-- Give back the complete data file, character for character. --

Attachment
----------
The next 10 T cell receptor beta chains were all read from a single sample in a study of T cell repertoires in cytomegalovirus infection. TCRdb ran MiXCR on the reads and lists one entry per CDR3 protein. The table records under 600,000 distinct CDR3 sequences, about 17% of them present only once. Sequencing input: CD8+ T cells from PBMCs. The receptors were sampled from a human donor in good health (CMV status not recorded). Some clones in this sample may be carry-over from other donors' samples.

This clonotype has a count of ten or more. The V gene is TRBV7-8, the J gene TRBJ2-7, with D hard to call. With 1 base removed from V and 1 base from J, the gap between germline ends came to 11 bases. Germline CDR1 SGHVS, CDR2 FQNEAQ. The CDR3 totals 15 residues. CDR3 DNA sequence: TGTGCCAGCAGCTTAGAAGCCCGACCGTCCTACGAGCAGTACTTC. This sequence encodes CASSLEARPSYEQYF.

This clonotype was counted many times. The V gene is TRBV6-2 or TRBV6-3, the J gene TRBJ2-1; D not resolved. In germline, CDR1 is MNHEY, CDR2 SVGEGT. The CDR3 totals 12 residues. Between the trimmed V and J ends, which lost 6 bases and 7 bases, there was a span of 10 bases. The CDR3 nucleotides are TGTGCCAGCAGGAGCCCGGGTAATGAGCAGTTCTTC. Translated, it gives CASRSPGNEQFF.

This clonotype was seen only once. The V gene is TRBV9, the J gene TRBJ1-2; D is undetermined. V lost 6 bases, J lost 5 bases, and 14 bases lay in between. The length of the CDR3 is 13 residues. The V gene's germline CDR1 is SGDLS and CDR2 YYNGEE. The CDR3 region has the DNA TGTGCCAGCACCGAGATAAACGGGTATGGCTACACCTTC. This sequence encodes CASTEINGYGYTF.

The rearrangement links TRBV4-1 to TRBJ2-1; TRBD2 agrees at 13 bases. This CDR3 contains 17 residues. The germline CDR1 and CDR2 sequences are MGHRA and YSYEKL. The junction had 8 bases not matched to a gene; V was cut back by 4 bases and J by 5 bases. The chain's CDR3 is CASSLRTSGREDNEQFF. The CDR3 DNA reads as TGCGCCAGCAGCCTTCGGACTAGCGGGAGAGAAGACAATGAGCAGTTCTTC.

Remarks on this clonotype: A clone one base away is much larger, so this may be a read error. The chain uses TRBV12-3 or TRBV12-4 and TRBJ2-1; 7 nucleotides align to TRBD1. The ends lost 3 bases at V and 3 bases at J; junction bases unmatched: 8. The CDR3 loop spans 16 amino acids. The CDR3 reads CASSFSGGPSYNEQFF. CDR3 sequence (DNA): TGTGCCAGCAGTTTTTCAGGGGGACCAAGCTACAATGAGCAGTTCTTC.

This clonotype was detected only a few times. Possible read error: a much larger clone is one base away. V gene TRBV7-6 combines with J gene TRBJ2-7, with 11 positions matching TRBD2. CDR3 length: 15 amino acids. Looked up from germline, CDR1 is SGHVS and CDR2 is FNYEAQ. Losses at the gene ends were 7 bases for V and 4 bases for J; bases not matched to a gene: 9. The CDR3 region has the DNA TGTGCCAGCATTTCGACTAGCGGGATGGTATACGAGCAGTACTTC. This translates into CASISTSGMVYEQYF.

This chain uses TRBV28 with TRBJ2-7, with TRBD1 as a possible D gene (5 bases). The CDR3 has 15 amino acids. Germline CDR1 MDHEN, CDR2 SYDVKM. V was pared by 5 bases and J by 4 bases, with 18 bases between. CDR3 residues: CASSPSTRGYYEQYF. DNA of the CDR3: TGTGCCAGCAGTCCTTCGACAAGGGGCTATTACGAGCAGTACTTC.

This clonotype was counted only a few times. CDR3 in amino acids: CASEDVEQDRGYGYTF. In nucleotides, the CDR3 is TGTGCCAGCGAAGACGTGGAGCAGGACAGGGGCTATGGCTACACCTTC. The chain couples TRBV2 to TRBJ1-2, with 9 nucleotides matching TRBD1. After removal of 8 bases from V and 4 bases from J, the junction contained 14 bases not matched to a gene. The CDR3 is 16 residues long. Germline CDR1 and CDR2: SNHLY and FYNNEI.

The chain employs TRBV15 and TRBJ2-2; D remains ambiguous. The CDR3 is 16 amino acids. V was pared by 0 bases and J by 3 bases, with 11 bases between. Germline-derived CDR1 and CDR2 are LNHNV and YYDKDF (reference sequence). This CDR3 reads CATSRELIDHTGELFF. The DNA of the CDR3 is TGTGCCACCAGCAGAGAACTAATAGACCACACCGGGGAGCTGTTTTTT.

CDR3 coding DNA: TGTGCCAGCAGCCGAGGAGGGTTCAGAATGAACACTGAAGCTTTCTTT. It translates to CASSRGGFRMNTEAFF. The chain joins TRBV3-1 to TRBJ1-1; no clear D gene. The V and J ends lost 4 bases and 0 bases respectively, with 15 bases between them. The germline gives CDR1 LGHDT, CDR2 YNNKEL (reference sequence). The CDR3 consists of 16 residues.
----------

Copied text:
The next 10 T cell receptor beta chains were all read from a single sample in a study of T cell repertoires in cytomegalovirus infection. TCRdb ran MiXCR on the reads and lists one entry per CDR3 protein. The table records under 600,000 distinct CDR3 sequences, about 17% of them present only once. Sequencing input: CD8+ T cells from PBMCs. The receptors were sampled from a human donor in good health (CMV status not recorded). Some clones in this sample may be carry-over from other donors' samples.

This clonotype has a count of ten or more. The V gene is TRBV7-8, the J gene TRBJ2-7, with D hard to call. With 1 base removed from V and 1 base from J, the gap between germline ends came to 11 bases. Germline CDR1 SGHVS, CDR2 FQNEAQ. The CDR3 totals 15 residues. CDR3 DNA sequence: TGTGCCAGCAGCTTAGAAGCCCGACCGTCCTACGAGCAGTACTTC. This sequence encodes CASSLEARPSYEQYF.

This clonotype was counted many times. The V gene is TRBV6-2 or TRBV6-3, the J gene TRBJ2-1; D not resolved. In germline, CDR1 is MNHEY, CDR2 SVGEGT. The CDR3 totals 12 residues. Between the trimmed V and J ends, which lost 6 bases and 7 bases, there was a span of 10 bases. The CDR3 nucleotides are TGTGCCAGCAGGAGCCCGGGTAATGAGCAGTTCTTC. Translated, it gives CASRSPGNEQFF.

This clonotype was seen only once. The V gene is TRBV9, the J gene TRBJ1-2; D is undetermined. V lost 6 bases, J lost 5 bases, and 14 bases lay in between. The length of the CDR3 is 13 residues. The V gene's germline CDR1 is SGDLS and CDR2 YYNGEE. The CDR3 region has the DNA TGTGCCAGCACCGAGATAAACGGGTATGGCTACACCTTC. This sequence encodes CASTEINGYGYTF.

The rearrangement links TRBV4-1 to TRBJ2-1; TRBD2 agrees at 13 bases. This CDR3 contains 17 residues. The germline CDR1 and CDR2 sequences are MGHRA and YSYEKL. The junction had 8 bases not matched to a gene; V was cut back by 4 bases and J by 5 bases. The chain's CDR3 is CASSLRTSGREDNEQFF. The CDR3 DNA reads as TGCGCCAGCAGCCTTCGGACTAGCGGGAGAGAAGACAATGAGCAGTTCTTC.

Remarks on this clonotype: A clone one base away is much larger, so this may be a read error. The chain uses TRBV12-3 or TRBV12-4 and TRBJ2-1; 7 nucleotides align to TRBD1. The ends lost 3 bases at V and 3 bases at J; junction bases unmatched: 8. The CDR3 loop spans 16 amino acids. The CDR3 reads CASSFSGGPSYNEQFF. CDR3 sequence (DNA): TGTGCCAGCAGTTTTTCAGGGGGACCAAGCTACAATGAGCAGTTCTTC.

This clonotype was detected only a few times. Possible read error: a much larger clone is one base away. V gene TRBV7-6 combines with J gene TRBJ2-7, with 11 positions matching TRBD2. CDR3 length: 15 amino acids. Looked up from germline, CDR1 is SGHVS and CDR2 is FNYEAQ. Losses at the gene ends were 7 bases for V and 4 bases for J; bases not matched to a gene: 9. The CDR3 region has the DNA TGTGCCAGCATTTCGACTAGCGGGATGGTATACGAGCAGTACTTC. This translates into CASISTSGMVYEQYF.

This chain uses TRBV28 with TRBJ2-7, with TRBD1 as a possible D gene (5 bases). The CDR3 has 15 amino acids. Germline CDR1 MDHEN, CDR2 SYDVKM. V was pared by 5 bases and J by 4 bases, with 18 bases between. CDR3 residues: CASSPSTRGYYEQYF. DNA of the CDR3: TGTGCCAGCAGTCCTTCGACAAGGGGCTATTACGAGCAGTACTTC.

This clonotype was counted only a few times. CDR3 in amino acids: CASEDVEQDRGYGYTF. In nucleotides, the CDR3 is TGTGCCAGCGAAGACGTGGAGCAGGACAGGGGCTATGGCTACACCTTC. The chain couples TRBV2 to TRBJ1-2, with 9 nucleotides matching TRBD1. After removal of 8 bases from V and 4 bases from J, the junction contained 14 bases not matched to a gene. The CDR3 is 16 residues long. Germline CDR1 and CDR2: SNHLY and FYNNEI.

The chain employs TRBV15 and TRBJ2-2; D remains ambiguous. The CDR3 is 16 amino acids. V was pared by 0 bases and J by 3 bases, with 11 bases between. Germline-derived CDR1 and CDR2 are LNHNV and YYDKDF (reference sequence). This CDR3 reads CATSRELIDHTGELFF. The DNA of the CDR3 is TGTGCCACCAGCAGAGAACTAATAGACCACACCGGGGAGCTGTTTTTT.

CDR3 coding DNA: TGTGCCAGCAGCCGAGGAGGGTTCAGAATGAACACTGAAGCTTTCTTT. It translates to CASSRGGFRMNTEAFF. The chain joins TRBV3-1 to TRBJ1-1; no clear D gene. The V and J ends lost 4 bases and 0 bases respectively, with 15 bases between them. The germline gives CDR1 LGHDT, CDR2 YNNKEL (reference sequence). The CDR3 consists of 16 residues.